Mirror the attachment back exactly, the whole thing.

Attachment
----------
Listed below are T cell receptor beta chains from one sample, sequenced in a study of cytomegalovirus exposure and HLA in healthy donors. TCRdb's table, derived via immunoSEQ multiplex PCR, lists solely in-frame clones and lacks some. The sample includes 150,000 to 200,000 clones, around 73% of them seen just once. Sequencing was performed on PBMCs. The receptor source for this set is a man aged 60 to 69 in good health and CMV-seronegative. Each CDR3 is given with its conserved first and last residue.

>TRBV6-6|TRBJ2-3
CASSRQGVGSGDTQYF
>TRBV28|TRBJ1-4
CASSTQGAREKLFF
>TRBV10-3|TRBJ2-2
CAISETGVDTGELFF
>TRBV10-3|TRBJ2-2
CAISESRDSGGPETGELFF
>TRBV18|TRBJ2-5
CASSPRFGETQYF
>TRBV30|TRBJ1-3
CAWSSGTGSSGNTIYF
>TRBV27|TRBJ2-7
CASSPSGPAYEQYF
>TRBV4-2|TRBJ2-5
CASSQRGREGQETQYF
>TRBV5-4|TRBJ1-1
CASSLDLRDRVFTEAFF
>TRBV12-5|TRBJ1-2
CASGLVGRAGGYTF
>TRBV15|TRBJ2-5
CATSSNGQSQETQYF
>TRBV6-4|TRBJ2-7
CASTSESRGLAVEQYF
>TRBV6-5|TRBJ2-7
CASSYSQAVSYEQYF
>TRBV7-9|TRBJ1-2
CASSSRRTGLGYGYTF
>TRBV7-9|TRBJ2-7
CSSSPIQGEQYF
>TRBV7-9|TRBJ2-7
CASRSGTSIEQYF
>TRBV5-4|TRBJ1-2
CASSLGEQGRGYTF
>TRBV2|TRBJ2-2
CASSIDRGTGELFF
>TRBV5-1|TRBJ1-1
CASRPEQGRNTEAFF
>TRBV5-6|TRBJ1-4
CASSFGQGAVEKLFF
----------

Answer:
Listed below are T cell receptor beta chains from one sample, sequenced in a study of cytomegalovirus exposure and HLA in healthy donors. TCRdb's table, derived via immunoSEQ multiplex PCR, lists solely in-frame clones and lacks some. The sample includes 150,000 to 200,000 clones, around 73% of them seen just once. Sequencing was performed on PBMCs. The receptor source for this set is a man aged 60 to 69 in good health and CMV-seronegative. Each CDR3 is given with its conserved first and last residue.

>TRBV6-6|TRBJ2-3
CASSRQGVGSGDTQYF
>TRBV28|TRBJ1-4
CASSTQGAREKLFF
>TRBV10-3|TRBJ2-2
CAISETGVDTGELFF
>TRBV10-3|TRBJ2-2
CAISESRDSGGPETGELFF
>TRBV18|TRBJ2-5
CASSPRFGETQYF
>TRBV30|TRBJ1-3
CAWSSGTGSSGNTIYF
>TRBV27|TRBJ2-7
CASSPSGPAYEQYF
>TRBV4-2|TRBJ2-5
CASSQRGREGQETQYF
>TRBV5-4|TRBJ1-1
CASSLDLRDRVFTEAFF
>TRBV12-5|TRBJ1-2
CASGLVGRAGGYTF
>TRBV15|TRBJ2-5
CATSSNGQSQETQYF
>TRBV6-4|TRBJ2-7
CASTSESRGLAVEQYF
>TRBV6-5|TRBJ2-7
CASSYSQAVSYEQYF
>TRBV7-9|TRBJ1-2
CASSSRRTGLGYGYTF
>TRBV7-9|TRBJ2-7
CSSSPIQGEQYF
>TRBV7-9|TRBJ2-7
CASRSGTSIEQYF
>TRBV5-4|TRBJ1-2
CASSLGEQGRGYTF
>TRBV2|TRBJ2-2
CASSIDRGTGELFF
>TRBV5-1|TRBJ1-1
CASRPEQGRNTEAFF
>TRBV5-6|TRBJ1-4
CASSFGQGAVEKLFF